“I give myself sometimes admirable advice, but I am incapable of taking it.” ~Mary Wortley Montagu
I hear you, Mary. Sometimes I give my clients advice that they do not implement and I wonder why not. I think that sometimes they choose not to take all of my advice, and I have no problem with that. I don’t take all of my doctor’s advice. But other times, I believe that they plan to act on my advice but then do not. I have assumed that they simply did not have or make the time. But one of my clients recently gave me some insight into his behavior that told a different story.
He explained that he is not very interested in the mechanics of his finances, so it was easy for him to ignore my detailed instructions for rebalancing his portfolio. Then he told me what would help him, and introduced me to his handy acronym – OMIT. It stands for One Most Important Thing. He wanted me to give him advice and instructions in bite-size chunks rather than all at once. He asked me to tell him the most important thing he should do for his finances at that moment. When he reports back that he has completed it, then give him the next action item to (not) OMIT.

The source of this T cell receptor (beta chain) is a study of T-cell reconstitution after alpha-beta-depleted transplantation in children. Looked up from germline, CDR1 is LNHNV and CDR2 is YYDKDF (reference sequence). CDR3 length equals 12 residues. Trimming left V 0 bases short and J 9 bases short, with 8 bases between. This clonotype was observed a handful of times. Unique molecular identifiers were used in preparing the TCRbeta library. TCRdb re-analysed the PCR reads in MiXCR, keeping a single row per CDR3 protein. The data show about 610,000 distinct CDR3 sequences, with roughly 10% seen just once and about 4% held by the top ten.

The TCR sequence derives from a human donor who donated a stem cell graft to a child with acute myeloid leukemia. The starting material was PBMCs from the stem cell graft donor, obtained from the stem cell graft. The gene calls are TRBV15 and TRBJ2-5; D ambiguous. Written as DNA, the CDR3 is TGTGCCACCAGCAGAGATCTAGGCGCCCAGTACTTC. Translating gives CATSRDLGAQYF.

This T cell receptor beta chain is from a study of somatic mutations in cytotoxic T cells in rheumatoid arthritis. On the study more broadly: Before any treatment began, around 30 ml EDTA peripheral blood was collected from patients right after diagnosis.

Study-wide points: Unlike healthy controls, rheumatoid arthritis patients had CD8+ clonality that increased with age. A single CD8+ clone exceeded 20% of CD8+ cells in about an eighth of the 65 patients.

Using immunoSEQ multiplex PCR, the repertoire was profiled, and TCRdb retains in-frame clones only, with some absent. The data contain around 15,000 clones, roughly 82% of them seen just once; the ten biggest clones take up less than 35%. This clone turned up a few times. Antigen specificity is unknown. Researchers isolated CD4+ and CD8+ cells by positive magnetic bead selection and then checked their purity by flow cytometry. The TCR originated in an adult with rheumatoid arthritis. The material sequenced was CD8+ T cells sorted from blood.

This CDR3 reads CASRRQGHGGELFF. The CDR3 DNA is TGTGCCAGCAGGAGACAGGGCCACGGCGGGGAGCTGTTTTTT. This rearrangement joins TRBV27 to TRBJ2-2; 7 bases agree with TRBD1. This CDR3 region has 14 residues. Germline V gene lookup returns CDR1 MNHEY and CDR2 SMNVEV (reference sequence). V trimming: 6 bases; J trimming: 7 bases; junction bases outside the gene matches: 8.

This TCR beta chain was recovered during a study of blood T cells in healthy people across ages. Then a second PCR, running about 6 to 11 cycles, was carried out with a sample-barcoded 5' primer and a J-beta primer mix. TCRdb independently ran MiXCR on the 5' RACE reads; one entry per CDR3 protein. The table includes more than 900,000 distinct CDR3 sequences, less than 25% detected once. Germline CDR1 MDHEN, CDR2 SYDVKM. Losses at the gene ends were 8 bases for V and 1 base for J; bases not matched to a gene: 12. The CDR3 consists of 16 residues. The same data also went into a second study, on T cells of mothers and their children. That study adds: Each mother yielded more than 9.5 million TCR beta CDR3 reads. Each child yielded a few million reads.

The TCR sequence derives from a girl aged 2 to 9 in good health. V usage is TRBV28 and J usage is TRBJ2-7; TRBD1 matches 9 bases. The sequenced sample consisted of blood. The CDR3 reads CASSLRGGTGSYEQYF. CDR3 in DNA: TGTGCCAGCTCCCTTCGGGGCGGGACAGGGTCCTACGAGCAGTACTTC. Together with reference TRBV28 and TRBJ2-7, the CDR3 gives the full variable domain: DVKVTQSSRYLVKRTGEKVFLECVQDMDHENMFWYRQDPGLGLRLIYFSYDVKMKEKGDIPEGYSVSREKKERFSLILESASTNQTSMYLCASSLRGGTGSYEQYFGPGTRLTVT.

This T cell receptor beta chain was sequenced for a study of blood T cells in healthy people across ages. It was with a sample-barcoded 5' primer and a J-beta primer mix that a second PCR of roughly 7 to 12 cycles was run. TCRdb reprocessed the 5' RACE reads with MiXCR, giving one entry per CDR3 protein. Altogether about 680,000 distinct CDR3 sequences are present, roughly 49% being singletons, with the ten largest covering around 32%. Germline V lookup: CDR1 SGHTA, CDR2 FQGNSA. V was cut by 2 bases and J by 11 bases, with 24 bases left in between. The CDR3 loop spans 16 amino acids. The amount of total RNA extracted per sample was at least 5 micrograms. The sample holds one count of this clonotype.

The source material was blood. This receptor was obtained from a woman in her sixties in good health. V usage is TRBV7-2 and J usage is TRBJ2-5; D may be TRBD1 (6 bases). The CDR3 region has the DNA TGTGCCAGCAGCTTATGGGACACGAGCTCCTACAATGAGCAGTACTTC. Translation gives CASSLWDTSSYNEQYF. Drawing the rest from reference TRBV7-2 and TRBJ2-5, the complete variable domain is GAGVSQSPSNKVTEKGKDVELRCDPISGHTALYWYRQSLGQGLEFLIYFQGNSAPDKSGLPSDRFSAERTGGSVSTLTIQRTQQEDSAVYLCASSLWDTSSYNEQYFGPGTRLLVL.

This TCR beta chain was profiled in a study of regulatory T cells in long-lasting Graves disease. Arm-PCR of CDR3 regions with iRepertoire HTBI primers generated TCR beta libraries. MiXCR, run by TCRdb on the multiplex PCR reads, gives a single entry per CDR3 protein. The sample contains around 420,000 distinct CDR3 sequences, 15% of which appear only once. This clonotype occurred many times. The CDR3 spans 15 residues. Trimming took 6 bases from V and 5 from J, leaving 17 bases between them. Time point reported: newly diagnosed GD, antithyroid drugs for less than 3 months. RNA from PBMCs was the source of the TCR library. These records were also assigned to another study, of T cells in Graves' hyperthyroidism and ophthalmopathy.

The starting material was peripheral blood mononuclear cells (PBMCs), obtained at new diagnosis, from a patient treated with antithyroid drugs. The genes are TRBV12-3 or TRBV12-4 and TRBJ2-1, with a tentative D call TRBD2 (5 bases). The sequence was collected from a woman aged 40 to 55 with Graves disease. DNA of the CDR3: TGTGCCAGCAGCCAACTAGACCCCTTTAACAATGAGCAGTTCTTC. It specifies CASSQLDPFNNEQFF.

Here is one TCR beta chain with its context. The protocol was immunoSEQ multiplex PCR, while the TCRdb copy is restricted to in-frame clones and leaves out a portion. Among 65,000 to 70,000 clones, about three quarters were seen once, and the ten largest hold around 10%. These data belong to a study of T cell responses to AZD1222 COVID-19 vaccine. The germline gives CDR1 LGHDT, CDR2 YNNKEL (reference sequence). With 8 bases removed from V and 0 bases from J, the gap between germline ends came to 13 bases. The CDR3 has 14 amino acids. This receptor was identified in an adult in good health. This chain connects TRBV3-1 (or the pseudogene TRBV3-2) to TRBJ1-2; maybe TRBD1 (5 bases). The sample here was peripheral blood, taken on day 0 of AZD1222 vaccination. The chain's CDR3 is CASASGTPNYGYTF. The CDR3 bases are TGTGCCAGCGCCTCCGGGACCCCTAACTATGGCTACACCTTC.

I really like the concept and I now use it regularly for my own work. I think to myself, “What’s the one most important thing I should be doing right now?”. Still, I realize that everyone is different and what works for one client may not work for another. During your next financial review, let’s talk about how I can provide you with advice that best suits your style and past behavior. Maybe OMIT will work for you.